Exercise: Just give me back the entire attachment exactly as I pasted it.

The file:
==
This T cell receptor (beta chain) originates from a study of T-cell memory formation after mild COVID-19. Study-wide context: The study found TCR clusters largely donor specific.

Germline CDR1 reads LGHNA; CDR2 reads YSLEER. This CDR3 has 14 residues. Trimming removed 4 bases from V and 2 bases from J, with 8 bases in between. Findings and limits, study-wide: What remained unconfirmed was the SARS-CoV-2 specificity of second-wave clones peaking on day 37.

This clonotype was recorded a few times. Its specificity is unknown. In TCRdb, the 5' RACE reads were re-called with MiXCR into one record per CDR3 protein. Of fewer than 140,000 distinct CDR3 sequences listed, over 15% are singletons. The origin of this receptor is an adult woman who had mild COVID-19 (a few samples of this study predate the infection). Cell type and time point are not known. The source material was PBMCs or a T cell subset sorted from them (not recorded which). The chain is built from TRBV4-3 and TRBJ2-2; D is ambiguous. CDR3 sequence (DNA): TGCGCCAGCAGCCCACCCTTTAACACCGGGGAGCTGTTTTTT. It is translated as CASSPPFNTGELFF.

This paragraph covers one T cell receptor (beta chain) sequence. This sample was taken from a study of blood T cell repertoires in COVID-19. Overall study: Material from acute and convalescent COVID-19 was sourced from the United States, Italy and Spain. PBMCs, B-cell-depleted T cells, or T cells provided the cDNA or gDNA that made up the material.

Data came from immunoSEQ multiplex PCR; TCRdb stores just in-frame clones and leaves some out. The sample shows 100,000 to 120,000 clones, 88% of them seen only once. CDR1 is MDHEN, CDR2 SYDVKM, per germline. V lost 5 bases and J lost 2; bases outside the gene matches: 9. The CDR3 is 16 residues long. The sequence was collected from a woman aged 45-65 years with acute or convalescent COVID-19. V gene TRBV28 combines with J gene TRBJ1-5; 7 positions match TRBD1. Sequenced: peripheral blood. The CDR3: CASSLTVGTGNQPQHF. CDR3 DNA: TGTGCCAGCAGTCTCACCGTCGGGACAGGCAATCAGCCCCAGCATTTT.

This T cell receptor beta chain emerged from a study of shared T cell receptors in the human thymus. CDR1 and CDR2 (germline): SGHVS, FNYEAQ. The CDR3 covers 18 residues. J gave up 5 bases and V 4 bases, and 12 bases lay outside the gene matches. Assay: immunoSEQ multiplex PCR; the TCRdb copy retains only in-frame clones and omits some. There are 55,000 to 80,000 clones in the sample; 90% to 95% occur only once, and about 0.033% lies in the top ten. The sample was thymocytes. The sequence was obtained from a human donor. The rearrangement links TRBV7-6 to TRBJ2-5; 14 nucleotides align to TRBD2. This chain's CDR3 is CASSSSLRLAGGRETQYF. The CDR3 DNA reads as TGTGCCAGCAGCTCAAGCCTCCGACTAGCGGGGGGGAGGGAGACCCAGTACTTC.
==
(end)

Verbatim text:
This T cell receptor (beta chain) originates from a study of T-cell memory formation after mild COVID-19. Study-wide context: The study found TCR clusters largely donor specific.

Germline CDR1 reads LGHNA; CDR2 reads YSLEER. This CDR3 has 14 residues. Trimming removed 4 bases from V and 2 bases from J, with 8 bases in between. Findings and limits, study-wide: What remained unconfirmed was the SARS-CoV-2 specificity of second-wave clones peaking on day 37.

This clonotype was recorded a few times. Its specificity is unknown. In TCRdb, the 5' RACE reads were re-called with MiXCR into one record per CDR3 protein. Of fewer than 140,000 distinct CDR3 sequences listed, over 15% are singletons. The origin of this receptor is an adult woman who had mild COVID-19 (a few samples of this study predate the infection). Cell type and time point are not known. The source material was PBMCs or a T cell subset sorted from them (not recorded which). The chain is built from TRBV4-3 and TRBJ2-2; D is ambiguous. CDR3 sequence (DNA): TGCGCCAGCAGCCCACCCTTTAACACCGGGGAGCTGTTTTTT. It is translated as CASSPPFNTGELFF.

This paragraph covers one T cell receptor (beta chain) sequence. This sample was taken from a study of blood T cell repertoires in COVID-19. Overall study: Material from acute and convalescent COVID-19 was sourced from the United States, Italy and Spain. PBMCs, B-cell-depleted T cells, or T cells provided the cDNA or gDNA that made up the material.

Data came from immunoSEQ multiplex PCR; TCRdb stores just in-frame clones and leaves some out. The sample shows 100,000 to 120,000 clones, 88% of them seen only once. CDR1 is MDHEN, CDR2 SYDVKM, per germline. V lost 5 bases and J lost 2; bases outside the gene matches: 9. The CDR3 is 16 residues long. The sequence was collected from a woman aged 45-65 years with acute or convalescent COVID-19. V gene TRBV28 combines with J gene TRBJ1-5; 7 positions match TRBD1. Sequenced: peripheral blood. The CDR3: CASSLTVGTGNQPQHF. CDR3 DNA: TGTGCCAGCAGTCTCACCGTCGGGACAGGCAATCAGCCCCAGCATTTT.

This T cell receptor beta chain emerged from a study of shared T cell receptors in the human thymus. CDR1 and CDR2 (germline): SGHVS, FNYEAQ. The CDR3 covers 18 residues. J gave up 5 bases and V 4 bases, and 12 bases lay outside the gene matches. Assay: immunoSEQ multiplex PCR; the TCRdb copy retains only in-frame clones and omits some. There are 55,000 to 80,000 clones in the sample; 90% to 95% occur only once, and about 0.033% lies in the top ten. The sample was thymocytes. The sequence was obtained from a human donor. The rearrangement links TRBV7-6 to TRBJ2-5; 14 nucleotides align to TRBD2. This chain's CDR3 is CASSSSLRLAGGRETQYF. The CDR3 DNA reads as TGTGCCAGCAGCTCAAGCCTCCGACTAGCGGGGGGGAGGGAGACCCAGTACTTC.